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Circuit Court Opinions:

Associate Justice Philip Pendleton Barbour, United States v. Myers (1836)

Associate Justice Philip Pendleton Barbour (1836–1841)

United States v. Myers, 27 F. Cas. 38 (C.C.E.D. Va. 1836) (No. 15,844) [Fifth Circuit]

Myers involved several legal issues, but perhaps the most significant was whether the federal court could exercise jurisdiction over cross-claims between two defendants. The case was properly filed in federal court because the United States was the plaintiff, having sued to recover a debt on duty bonds, also known as customs bonds. The defendants filed claims against each other, over which the federal court would not have had diversity jurisdiction, as both were citizens of Virginia. One of the defendants objected to the court’s jurisdiction over these claims, asserting that if the United States received satisfaction of its claim, the court would no longer have any basis for exercising jurisdiction over the remainder of the case.

The case was heard by Justice Barbour and Judge Peter Daniel, a future Supreme Court justice who had succeeded Barbour on the district court when Barbour was appointed to the Supreme Court. Both jurists agreed that if the court had jurisdiction over the case when it was filed, the resolution of part of the case could not subsequently deprive the court of jurisdiction. On this point, Barbour admitted, “I have felt a serious difficulty.” On one hand, he wrote, it seemed strange for the court to exercise jurisdiction indirectly over a claim when it could not have done so directly. On the other hand, Barbour acknowledged, “the inconveniences of a contrary course are so great.” The justice then gave two hypothetical examples of cases involving both citizens of Virginia and citizens of other states to illustrate the awkwardness that would ensue if the court could resolve the case as to some parties and not others.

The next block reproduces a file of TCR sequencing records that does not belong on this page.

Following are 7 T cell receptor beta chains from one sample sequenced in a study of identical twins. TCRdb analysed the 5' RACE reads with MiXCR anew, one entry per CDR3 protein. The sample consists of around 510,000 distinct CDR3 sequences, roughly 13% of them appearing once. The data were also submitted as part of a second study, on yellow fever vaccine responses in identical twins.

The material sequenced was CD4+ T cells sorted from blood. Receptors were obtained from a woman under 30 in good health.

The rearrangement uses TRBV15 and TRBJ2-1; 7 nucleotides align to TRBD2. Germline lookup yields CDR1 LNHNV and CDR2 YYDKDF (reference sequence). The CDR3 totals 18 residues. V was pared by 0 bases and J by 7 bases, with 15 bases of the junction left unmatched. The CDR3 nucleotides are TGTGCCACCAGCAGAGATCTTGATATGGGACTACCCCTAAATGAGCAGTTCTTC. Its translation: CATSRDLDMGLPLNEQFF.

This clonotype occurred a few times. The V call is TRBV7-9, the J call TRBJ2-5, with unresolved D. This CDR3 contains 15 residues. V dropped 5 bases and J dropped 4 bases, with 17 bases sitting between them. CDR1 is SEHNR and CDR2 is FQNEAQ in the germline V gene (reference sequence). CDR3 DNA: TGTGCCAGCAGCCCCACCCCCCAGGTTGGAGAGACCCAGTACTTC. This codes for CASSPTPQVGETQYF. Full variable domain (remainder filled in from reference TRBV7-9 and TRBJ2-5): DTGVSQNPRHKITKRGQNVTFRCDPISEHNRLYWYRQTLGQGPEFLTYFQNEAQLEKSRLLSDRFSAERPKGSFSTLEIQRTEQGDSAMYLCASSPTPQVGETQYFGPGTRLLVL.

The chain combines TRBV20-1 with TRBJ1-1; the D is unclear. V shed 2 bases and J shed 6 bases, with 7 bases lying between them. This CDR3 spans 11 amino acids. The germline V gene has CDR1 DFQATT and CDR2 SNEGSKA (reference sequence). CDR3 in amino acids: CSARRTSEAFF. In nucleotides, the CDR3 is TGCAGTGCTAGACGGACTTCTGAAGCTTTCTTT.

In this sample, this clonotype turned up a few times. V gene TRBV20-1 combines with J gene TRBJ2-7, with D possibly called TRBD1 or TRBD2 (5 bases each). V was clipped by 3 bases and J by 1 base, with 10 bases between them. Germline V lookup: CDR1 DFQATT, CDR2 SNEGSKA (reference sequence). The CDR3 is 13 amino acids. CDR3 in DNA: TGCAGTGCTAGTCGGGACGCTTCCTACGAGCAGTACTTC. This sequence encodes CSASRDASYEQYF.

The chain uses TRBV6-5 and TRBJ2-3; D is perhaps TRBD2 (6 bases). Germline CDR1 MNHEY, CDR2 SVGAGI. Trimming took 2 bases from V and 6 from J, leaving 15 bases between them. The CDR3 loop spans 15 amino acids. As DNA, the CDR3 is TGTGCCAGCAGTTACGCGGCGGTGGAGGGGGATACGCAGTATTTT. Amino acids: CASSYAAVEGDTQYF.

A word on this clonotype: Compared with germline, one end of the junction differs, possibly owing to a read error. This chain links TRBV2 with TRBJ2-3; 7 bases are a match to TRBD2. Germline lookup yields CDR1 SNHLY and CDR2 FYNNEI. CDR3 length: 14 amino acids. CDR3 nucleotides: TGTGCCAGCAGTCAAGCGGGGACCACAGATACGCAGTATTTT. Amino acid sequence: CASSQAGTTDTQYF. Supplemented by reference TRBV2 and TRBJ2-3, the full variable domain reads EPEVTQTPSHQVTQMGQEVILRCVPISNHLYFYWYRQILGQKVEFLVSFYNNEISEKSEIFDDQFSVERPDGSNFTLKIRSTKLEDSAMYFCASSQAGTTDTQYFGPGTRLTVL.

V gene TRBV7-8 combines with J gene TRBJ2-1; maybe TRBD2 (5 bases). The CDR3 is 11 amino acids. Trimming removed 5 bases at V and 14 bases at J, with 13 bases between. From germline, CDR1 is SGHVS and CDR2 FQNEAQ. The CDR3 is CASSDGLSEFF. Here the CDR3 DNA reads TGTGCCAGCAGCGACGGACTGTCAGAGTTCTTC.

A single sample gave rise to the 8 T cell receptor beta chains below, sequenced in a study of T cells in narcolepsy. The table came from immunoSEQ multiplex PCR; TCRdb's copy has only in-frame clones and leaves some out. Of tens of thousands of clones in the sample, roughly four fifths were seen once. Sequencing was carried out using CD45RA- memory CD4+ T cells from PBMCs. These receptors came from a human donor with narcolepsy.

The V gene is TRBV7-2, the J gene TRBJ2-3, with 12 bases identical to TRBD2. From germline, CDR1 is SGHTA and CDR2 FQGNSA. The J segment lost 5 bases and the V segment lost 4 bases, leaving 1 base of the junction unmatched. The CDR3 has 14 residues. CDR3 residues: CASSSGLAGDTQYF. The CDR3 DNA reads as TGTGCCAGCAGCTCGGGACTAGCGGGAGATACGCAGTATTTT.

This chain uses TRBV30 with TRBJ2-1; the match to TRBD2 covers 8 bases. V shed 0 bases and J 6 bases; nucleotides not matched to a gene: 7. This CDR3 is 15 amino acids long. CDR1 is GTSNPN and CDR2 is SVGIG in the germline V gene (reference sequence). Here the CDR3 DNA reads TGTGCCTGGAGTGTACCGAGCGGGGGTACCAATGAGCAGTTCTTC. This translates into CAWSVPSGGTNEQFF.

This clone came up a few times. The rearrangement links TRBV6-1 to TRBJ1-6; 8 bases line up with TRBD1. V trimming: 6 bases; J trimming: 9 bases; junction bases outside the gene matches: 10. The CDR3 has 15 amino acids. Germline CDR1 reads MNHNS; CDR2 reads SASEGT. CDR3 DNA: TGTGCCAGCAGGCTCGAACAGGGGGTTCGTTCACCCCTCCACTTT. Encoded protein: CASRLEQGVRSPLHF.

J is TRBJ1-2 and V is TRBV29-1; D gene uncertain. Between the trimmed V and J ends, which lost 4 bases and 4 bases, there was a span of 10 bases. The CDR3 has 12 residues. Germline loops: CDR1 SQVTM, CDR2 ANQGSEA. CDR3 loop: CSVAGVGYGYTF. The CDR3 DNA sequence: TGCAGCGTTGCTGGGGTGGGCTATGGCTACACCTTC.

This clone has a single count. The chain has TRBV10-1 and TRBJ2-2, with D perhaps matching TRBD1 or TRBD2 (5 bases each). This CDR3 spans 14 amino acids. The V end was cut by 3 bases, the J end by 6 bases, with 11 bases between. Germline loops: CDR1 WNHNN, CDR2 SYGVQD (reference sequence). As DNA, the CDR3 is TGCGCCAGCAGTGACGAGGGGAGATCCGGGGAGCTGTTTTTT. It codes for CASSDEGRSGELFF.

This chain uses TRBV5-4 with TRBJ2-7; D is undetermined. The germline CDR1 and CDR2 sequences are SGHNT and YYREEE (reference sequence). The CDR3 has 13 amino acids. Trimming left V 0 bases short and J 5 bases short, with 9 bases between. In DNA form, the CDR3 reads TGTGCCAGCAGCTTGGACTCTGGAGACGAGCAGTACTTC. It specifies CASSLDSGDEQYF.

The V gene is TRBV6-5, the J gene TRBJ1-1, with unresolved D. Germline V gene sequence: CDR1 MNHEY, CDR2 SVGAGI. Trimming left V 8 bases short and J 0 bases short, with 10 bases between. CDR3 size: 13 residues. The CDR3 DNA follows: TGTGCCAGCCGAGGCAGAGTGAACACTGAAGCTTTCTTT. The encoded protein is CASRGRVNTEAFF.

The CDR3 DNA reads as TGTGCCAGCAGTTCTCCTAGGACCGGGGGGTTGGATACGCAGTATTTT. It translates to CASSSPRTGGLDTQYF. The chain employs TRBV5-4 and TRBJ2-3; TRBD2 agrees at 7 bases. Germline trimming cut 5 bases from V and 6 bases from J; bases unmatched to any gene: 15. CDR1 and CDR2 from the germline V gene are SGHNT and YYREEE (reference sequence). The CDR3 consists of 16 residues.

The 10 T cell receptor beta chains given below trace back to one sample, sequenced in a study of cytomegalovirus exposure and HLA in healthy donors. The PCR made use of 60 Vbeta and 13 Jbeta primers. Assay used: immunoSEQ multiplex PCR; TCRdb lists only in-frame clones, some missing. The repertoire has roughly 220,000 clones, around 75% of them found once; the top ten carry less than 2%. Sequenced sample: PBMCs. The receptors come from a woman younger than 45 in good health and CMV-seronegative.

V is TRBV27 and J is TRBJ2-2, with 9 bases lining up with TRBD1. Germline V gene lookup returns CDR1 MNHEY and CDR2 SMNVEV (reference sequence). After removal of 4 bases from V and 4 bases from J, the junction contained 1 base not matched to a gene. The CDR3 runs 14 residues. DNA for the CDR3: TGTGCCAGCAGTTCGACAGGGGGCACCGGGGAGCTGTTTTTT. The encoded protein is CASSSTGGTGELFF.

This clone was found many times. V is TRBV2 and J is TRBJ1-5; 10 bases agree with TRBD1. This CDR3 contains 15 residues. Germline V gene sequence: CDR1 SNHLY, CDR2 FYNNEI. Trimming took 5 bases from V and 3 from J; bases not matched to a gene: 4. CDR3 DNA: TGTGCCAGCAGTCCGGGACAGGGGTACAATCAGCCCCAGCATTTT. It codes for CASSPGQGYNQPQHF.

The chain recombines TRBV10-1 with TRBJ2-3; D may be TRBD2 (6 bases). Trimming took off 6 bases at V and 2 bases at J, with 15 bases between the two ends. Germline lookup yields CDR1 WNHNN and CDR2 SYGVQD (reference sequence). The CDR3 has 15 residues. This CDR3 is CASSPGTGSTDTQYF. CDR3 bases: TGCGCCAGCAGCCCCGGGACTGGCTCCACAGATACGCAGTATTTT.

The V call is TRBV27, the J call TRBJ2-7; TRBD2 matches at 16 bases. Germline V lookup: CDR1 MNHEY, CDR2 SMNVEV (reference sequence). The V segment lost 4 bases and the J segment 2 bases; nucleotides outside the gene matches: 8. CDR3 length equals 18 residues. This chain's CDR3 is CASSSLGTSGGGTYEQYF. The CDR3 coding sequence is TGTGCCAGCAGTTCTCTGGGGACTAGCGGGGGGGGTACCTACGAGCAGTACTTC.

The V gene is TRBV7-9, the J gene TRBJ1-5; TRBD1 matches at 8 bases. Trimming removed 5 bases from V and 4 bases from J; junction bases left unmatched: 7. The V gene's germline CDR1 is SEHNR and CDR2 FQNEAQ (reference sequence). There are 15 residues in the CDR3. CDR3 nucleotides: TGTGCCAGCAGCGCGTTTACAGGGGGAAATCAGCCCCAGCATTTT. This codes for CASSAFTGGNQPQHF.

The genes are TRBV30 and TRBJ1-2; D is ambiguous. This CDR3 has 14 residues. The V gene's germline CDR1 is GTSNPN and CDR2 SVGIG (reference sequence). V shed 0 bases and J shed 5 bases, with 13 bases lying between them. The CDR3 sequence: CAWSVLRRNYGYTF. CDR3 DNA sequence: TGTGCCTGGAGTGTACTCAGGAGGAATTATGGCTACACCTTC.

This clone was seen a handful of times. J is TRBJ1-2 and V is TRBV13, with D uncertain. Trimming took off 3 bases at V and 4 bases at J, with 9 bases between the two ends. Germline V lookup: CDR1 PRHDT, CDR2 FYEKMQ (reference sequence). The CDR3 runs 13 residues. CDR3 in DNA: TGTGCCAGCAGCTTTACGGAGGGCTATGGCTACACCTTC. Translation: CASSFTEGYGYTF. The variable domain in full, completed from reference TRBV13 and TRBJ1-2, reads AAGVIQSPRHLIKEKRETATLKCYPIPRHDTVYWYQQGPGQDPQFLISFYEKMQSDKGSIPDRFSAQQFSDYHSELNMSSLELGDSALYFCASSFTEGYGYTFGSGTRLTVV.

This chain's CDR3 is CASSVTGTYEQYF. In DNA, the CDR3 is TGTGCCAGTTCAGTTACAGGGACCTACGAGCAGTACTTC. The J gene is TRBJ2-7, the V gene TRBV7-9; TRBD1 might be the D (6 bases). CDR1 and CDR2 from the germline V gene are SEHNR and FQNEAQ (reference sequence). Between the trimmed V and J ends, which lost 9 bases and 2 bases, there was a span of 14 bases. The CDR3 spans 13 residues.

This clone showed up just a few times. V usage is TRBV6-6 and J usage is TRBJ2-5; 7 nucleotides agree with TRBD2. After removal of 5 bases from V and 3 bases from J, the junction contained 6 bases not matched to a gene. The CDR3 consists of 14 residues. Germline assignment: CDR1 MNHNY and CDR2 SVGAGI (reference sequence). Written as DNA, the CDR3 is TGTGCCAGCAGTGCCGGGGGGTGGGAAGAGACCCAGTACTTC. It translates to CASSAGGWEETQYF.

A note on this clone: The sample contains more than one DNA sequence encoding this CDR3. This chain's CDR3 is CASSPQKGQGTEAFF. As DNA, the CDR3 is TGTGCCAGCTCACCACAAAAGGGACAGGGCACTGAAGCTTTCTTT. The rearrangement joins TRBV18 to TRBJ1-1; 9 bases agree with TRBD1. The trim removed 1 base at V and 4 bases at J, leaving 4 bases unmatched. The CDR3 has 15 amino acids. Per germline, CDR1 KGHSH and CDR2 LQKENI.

With these practicalities in mind, Barbour concluded that the question of jurisdiction was a preliminary matter and that if the court determined that it had jurisdiction at the outset of a case, “it is then competent to make any decree which a state court might make.” Finding no case law to the contrary, Barbour and Daniel held that “a decree between co-defendants, though both citizens of Virginia, may be made in this court.” Beginning with Osborn v. Bank of the United States (1824), the Supreme Court developed a body of jurisprudence regarding federal courts’ exercise of jurisdiction over state-law claims that formed part of the same case or controversy as a federal claim. In 1990, Congress made courts’ authority to hear such claims, now known as supplemental jurisdiction, part of the U.S. Code.